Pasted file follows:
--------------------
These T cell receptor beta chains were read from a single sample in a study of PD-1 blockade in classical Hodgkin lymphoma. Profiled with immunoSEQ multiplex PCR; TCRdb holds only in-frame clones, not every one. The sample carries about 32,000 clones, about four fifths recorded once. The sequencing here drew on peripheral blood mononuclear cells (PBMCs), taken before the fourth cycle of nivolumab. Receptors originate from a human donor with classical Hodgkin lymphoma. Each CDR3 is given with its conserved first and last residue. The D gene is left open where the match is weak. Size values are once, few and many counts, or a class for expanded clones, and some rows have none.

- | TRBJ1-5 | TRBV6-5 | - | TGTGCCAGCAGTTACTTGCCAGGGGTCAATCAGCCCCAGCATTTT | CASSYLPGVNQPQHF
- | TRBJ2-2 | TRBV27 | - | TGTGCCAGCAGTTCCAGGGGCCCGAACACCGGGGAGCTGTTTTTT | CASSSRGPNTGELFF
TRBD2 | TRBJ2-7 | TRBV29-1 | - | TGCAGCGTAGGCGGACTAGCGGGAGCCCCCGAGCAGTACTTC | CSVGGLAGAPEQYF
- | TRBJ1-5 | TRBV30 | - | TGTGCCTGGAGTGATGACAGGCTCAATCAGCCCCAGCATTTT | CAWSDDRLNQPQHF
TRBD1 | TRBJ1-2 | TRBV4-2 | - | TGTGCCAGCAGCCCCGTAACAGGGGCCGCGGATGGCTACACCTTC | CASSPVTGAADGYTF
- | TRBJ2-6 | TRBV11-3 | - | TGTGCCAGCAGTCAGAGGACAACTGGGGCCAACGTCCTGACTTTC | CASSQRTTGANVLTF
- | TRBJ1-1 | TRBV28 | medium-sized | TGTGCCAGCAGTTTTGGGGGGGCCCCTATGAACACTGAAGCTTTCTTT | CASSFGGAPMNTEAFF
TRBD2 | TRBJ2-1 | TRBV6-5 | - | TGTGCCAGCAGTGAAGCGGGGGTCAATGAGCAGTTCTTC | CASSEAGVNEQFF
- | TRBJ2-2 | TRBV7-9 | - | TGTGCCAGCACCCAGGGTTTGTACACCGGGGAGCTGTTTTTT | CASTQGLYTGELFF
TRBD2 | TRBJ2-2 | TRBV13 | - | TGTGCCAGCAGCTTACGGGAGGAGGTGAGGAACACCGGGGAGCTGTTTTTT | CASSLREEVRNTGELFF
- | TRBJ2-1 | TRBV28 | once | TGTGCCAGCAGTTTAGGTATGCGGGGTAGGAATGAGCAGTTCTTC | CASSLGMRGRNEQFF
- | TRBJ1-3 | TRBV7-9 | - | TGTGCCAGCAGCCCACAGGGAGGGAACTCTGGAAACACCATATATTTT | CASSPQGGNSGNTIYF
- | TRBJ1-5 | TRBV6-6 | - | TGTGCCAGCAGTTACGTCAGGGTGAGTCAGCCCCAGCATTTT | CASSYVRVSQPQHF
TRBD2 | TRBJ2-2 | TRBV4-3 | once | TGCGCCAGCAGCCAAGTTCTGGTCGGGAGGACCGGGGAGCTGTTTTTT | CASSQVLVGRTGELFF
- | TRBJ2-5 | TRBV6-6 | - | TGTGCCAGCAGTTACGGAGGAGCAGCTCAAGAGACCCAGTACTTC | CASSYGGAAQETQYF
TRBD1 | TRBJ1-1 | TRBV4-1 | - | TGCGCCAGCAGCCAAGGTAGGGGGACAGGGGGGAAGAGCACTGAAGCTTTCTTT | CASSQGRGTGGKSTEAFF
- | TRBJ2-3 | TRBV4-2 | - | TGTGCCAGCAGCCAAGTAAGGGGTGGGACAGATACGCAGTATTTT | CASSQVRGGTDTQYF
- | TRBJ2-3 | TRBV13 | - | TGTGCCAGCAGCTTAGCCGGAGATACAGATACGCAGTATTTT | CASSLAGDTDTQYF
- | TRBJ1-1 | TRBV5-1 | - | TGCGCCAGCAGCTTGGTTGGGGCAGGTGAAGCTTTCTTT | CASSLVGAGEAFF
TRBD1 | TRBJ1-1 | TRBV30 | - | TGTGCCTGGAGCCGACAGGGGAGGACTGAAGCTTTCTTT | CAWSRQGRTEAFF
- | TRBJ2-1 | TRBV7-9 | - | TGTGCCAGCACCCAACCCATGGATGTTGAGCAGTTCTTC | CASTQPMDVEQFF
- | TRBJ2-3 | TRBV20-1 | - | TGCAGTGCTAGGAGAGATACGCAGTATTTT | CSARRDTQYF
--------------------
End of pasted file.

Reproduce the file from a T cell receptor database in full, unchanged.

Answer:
These T cell receptor beta chains were read from a single sample in a study of PD-1 blockade in classical Hodgkin lymphoma. Profiled with immunoSEQ multiplex PCR; TCRdb holds only in-frame clones, not every one. The sample carries about 32,000 clones, about four fifths recorded once. The sequencing here drew on peripheral blood mononuclear cells (PBMCs), taken before the fourth cycle of nivolumab. Receptors originate from a human donor with classical Hodgkin lymphoma. Each CDR3 is given with its conserved first and last residue. The D gene is left open where the match is weak. Size values are once, few and many counts, or a class for expanded clones, and some rows have none.

- | TRBJ1-5 | TRBV6-5 | - | TGTGCCAGCAGTTACTTGCCAGGGGTCAATCAGCCCCAGCATTTT | CASSYLPGVNQPQHF
- | TRBJ2-2 | TRBV27 | - | TGTGCCAGCAGTTCCAGGGGCCCGAACACCGGGGAGCTGTTTTTT | CASSSRGPNTGELFF
TRBD2 | TRBJ2-7 | TRBV29-1 | - | TGCAGCGTAGGCGGACTAGCGGGAGCCCCCGAGCAGTACTTC | CSVGGLAGAPEQYF
- | TRBJ1-5 | TRBV30 | - | TGTGCCTGGAGTGATGACAGGCTCAATCAGCCCCAGCATTTT | CAWSDDRLNQPQHF
TRBD1 | TRBJ1-2 | TRBV4-2 | - | TGTGCCAGCAGCCCCGTAACAGGGGCCGCGGATGGCTACACCTTC | CASSPVTGAADGYTF
- | TRBJ2-6 | TRBV11-3 | - | TGTGCCAGCAGTCAGAGGACAACTGGGGCCAACGTCCTGACTTTC | CASSQRTTGANVLTF
- | TRBJ1-1 | TRBV28 | medium-sized | TGTGCCAGCAGTTTTGGGGGGGCCCCTATGAACACTGAAGCTTTCTTT | CASSFGGAPMNTEAFF
TRBD2 | TRBJ2-1 | TRBV6-5 | - | TGTGCCAGCAGTGAAGCGGGGGTCAATGAGCAGTTCTTC | CASSEAGVNEQFF
- | TRBJ2-2 | TRBV7-9 | - | TGTGCCAGCACCCAGGGTTTGTACACCGGGGAGCTGTTTTTT | CASTQGLYTGELFF
TRBD2 | TRBJ2-2 | TRBV13 | - | TGTGCCAGCAGCTTACGGGAGGAGGTGAGGAACACCGGGGAGCTGTTTTTT | CASSLREEVRNTGELFF
- | TRBJ2-1 | TRBV28 | once | TGTGCCAGCAGTTTAGGTATGCGGGGTAGGAATGAGCAGTTCTTC | CASSLGMRGRNEQFF
- | TRBJ1-3 | TRBV7-9 | - | TGTGCCAGCAGCCCACAGGGAGGGAACTCTGGAAACACCATATATTTT | CASSPQGGNSGNTIYF
- | TRBJ1-5 | TRBV6-6 | - | TGTGCCAGCAGTTACGTCAGGGTGAGTCAGCCCCAGCATTTT | CASSYVRVSQPQHF
TRBD2 | TRBJ2-2 | TRBV4-3 | once | TGCGCCAGCAGCCAAGTTCTGGTCGGGAGGACCGGGGAGCTGTTTTTT | CASSQVLVGRTGELFF
- | TRBJ2-5 | TRBV6-6 | - | TGTGCCAGCAGTTACGGAGGAGCAGCTCAAGAGACCCAGTACTTC | CASSYGGAAQETQYF
TRBD1 | TRBJ1-1 | TRBV4-1 | - | TGCGCCAGCAGCCAAGGTAGGGGGACAGGGGGGAAGAGCACTGAAGCTTTCTTT | CASSQGRGTGGKSTEAFF
- | TRBJ2-3 | TRBV4-2 | - | TGTGCCAGCAGCCAAGTAAGGGGTGGGACAGATACGCAGTATTTT | CASSQVRGGTDTQYF
- | TRBJ2-3 | TRBV13 | - | TGTGCCAGCAGCTTAGCCGGAGATACAGATACGCAGTATTTT | CASSLAGDTDTQYF
- | TRBJ1-1 | TRBV5-1 | - | TGCGCCAGCAGCTTGGTTGGGGCAGGTGAAGCTTTCTTT | CASSLVGAGEAFF
TRBD1 | TRBJ1-1 | TRBV30 | - | TGTGCCTGGAGCCGACAGGGGAGGACTGAAGCTTTCTTT | CAWSRQGRTEAFF
- | TRBJ2-1 | TRBV7-9 | - | TGTGCCAGCACCCAACCCATGGATGTTGAGCAGTTCTTC | CASTQPMDVEQFF
- | TRBJ2-3 | TRBV20-1 | - | TGCAGTGCTAGGAGAGATACGCAGTATTTT | CSARRDTQYF